Risk management is a process which could be best described as being systematic. Risk management must never be taken lightly by any organization. It is designed to deal with risks that may occur in regards to any aspect of a project.
While risk management is crucially important, there are a number of additional things that project teams can do to ensure their projects are completed properly and safely. Risk management can be broken down into a number of different steps, and the first of these steps is to take the time to assess the risks that a project faces.
By assessing the risks, you are essentially taking the time to think of the things that could go wrong. Once you have an understanding of all the risks that a project faces, you will next need to prioritize them.
By prioritizing the risks, you will essentially take the time to figure out which risks are the most important, in other words, you will rate the risk by how dangerous they are, as well as the probability of the risk actually occurring. Risk priority numbers will generally be used to determine the amount of risk the organization faces.
Once this step has been completed, the next step is to take the time to handle the abatement actions. To do this, you will need to take the time to plan and put in place the actions which are needed to lower the impact or the chance of the risk actually occurring. There are a number of different techniques that can be used within the field of risk management.
The techniques will often differ based on the manner in which the risks have been analyzed. For instance, the risk could be evaluated or ranked dependent on the severity, as well as the probability of occurrence. Both effects analysis and failure mode may also be used for the purpose of analyzing and measuring risk.
No matter how you look at it, the fact remains that the risk management process is very important when it comes to managing a project in the proper manner. There are often times when the risk management process must be repeated multiple times throughout the life cycle for a given project. The project team must study the risks and then prioritize them.
How Teams Use Risk Management
The team which is working on the project will typically take the time to carry out risk management tasks and record the things that it learned from the project. What this means is that many of the things which have been learned from past projects will need to be used in future projects.
While this takes up an enormous amount of effort, the time and money which is wasted could be saved if a certain process was available which allowed the things learned from any given project to be distributed to other projects. This process is described by a Japanese word called yokoten. In basically translates into "one place to another," meaning that information from one project is immediately transferred to other projects. This transfer of data can prove to be quite valuable.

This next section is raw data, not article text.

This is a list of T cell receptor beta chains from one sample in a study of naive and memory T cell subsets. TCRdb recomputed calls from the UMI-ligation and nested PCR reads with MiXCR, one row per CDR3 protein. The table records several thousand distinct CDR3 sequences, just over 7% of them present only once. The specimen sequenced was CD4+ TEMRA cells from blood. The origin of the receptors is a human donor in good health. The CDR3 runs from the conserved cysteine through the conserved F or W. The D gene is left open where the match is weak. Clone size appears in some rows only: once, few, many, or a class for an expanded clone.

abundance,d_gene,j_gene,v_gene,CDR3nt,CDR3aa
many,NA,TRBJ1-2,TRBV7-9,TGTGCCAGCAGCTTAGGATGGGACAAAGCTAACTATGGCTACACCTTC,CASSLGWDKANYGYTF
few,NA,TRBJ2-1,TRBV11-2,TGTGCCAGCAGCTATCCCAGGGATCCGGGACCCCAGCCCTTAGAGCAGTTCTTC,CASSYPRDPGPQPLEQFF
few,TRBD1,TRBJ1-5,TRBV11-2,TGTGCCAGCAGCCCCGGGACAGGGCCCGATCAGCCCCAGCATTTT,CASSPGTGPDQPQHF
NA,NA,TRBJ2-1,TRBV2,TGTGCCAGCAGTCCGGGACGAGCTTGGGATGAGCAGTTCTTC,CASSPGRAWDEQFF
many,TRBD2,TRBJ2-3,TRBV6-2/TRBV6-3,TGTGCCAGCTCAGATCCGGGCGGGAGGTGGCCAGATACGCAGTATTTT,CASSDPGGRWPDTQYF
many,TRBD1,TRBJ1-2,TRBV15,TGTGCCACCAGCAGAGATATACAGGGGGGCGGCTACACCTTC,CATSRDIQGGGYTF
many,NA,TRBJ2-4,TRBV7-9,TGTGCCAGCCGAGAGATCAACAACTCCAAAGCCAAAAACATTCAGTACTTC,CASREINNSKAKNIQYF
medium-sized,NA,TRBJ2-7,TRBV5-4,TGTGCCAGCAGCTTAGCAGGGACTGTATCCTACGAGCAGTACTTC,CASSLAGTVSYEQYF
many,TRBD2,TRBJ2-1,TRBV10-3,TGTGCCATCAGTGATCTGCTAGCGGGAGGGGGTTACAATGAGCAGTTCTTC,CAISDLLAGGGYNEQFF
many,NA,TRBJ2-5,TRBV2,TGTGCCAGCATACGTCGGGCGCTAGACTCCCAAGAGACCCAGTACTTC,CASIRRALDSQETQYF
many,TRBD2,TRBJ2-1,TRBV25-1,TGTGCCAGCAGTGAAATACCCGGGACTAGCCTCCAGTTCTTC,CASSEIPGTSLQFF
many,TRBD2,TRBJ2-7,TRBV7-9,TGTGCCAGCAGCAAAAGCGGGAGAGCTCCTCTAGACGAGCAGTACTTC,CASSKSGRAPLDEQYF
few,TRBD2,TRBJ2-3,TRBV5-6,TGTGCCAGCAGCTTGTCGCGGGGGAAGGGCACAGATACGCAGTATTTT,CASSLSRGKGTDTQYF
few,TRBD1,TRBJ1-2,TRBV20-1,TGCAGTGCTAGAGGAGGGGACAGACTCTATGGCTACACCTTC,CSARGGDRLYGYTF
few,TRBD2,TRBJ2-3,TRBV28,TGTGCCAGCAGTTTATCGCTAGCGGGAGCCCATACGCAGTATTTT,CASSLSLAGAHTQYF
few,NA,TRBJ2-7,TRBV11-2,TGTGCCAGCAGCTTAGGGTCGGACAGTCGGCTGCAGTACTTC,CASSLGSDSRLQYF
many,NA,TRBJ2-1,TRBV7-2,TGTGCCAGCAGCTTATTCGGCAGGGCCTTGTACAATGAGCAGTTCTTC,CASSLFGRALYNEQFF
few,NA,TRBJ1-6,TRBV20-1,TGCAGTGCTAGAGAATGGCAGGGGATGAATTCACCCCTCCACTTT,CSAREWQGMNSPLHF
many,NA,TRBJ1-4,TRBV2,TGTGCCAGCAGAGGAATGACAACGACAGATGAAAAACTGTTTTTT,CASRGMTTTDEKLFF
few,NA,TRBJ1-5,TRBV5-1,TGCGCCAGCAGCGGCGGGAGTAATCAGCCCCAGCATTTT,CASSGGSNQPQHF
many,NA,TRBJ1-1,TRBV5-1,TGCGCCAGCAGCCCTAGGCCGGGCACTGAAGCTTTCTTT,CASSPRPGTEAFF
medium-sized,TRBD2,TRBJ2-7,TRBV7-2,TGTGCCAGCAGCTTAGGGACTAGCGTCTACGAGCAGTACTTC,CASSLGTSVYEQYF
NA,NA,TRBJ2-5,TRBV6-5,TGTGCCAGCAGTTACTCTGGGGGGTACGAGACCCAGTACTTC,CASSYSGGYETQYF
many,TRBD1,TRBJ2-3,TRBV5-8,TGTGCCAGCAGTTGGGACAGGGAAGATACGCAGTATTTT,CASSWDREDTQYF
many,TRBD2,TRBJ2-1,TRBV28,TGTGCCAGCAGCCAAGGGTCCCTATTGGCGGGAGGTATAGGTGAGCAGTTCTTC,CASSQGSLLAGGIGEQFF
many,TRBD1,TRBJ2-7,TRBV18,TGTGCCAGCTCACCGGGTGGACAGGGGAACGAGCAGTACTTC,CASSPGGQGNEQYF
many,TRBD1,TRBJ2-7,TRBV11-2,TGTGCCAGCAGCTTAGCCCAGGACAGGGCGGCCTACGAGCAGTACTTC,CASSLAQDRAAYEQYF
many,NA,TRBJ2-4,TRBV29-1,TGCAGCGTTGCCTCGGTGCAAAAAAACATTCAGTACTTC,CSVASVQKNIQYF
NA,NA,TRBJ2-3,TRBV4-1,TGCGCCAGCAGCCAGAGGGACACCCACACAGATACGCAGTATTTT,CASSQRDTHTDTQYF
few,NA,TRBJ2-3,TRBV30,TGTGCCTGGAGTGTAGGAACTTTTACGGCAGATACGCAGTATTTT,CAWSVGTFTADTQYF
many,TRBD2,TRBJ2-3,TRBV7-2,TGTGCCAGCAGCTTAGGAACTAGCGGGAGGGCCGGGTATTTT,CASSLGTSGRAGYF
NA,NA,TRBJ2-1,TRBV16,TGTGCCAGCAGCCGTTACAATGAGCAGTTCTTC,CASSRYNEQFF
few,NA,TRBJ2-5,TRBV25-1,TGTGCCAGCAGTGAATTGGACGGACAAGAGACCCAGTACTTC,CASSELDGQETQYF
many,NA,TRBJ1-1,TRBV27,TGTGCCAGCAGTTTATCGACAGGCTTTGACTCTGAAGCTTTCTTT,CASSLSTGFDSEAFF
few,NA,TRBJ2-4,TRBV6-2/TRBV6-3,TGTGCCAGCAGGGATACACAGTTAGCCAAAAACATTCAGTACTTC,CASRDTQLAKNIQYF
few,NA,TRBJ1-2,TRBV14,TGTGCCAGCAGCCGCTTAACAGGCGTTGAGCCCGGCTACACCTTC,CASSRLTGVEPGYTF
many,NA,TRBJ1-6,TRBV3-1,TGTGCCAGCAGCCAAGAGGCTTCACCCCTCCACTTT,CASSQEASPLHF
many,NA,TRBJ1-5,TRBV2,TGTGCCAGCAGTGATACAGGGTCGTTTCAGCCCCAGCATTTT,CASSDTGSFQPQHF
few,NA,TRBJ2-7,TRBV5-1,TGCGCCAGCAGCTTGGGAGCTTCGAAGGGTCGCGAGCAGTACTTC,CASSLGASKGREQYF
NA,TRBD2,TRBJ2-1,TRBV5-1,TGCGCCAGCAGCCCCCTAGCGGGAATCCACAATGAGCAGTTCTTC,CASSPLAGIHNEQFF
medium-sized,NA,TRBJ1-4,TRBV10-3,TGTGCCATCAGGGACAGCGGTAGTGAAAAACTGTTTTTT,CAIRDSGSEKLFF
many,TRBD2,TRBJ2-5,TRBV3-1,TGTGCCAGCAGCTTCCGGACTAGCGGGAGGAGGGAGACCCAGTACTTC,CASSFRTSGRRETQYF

One way in which knowledge can be transferred from one project to another is simply to make use of documents such as FMEA or even the risk sheets. However, these methods can prove to be tedious and they come with a number of problems.
The problem with this method is that it requires an enormous amount of effort, because the new project will need to analyze the risk management document from all the projects which have been completed. There is also the issue of time. Sharing the information with all the concurrent projects can prove to be very challenging. Then there is the location issue. If the projects are being conducted in different locations, sharing information can be quite challenging.
How Projects are Shared
Having said that, it is important to come up with a database tool that is automated, one that can share information seamlessly between projects, regardless of the location, time, or related factors.
When it comes to sharing knowledge within the field of risk management, one thing you have to keep in mind is that the information transfer may be horizontal or vertical, meaning that the info can be passed from projects which are finished to new projects, or they can be shared between projects which are actually concurrent.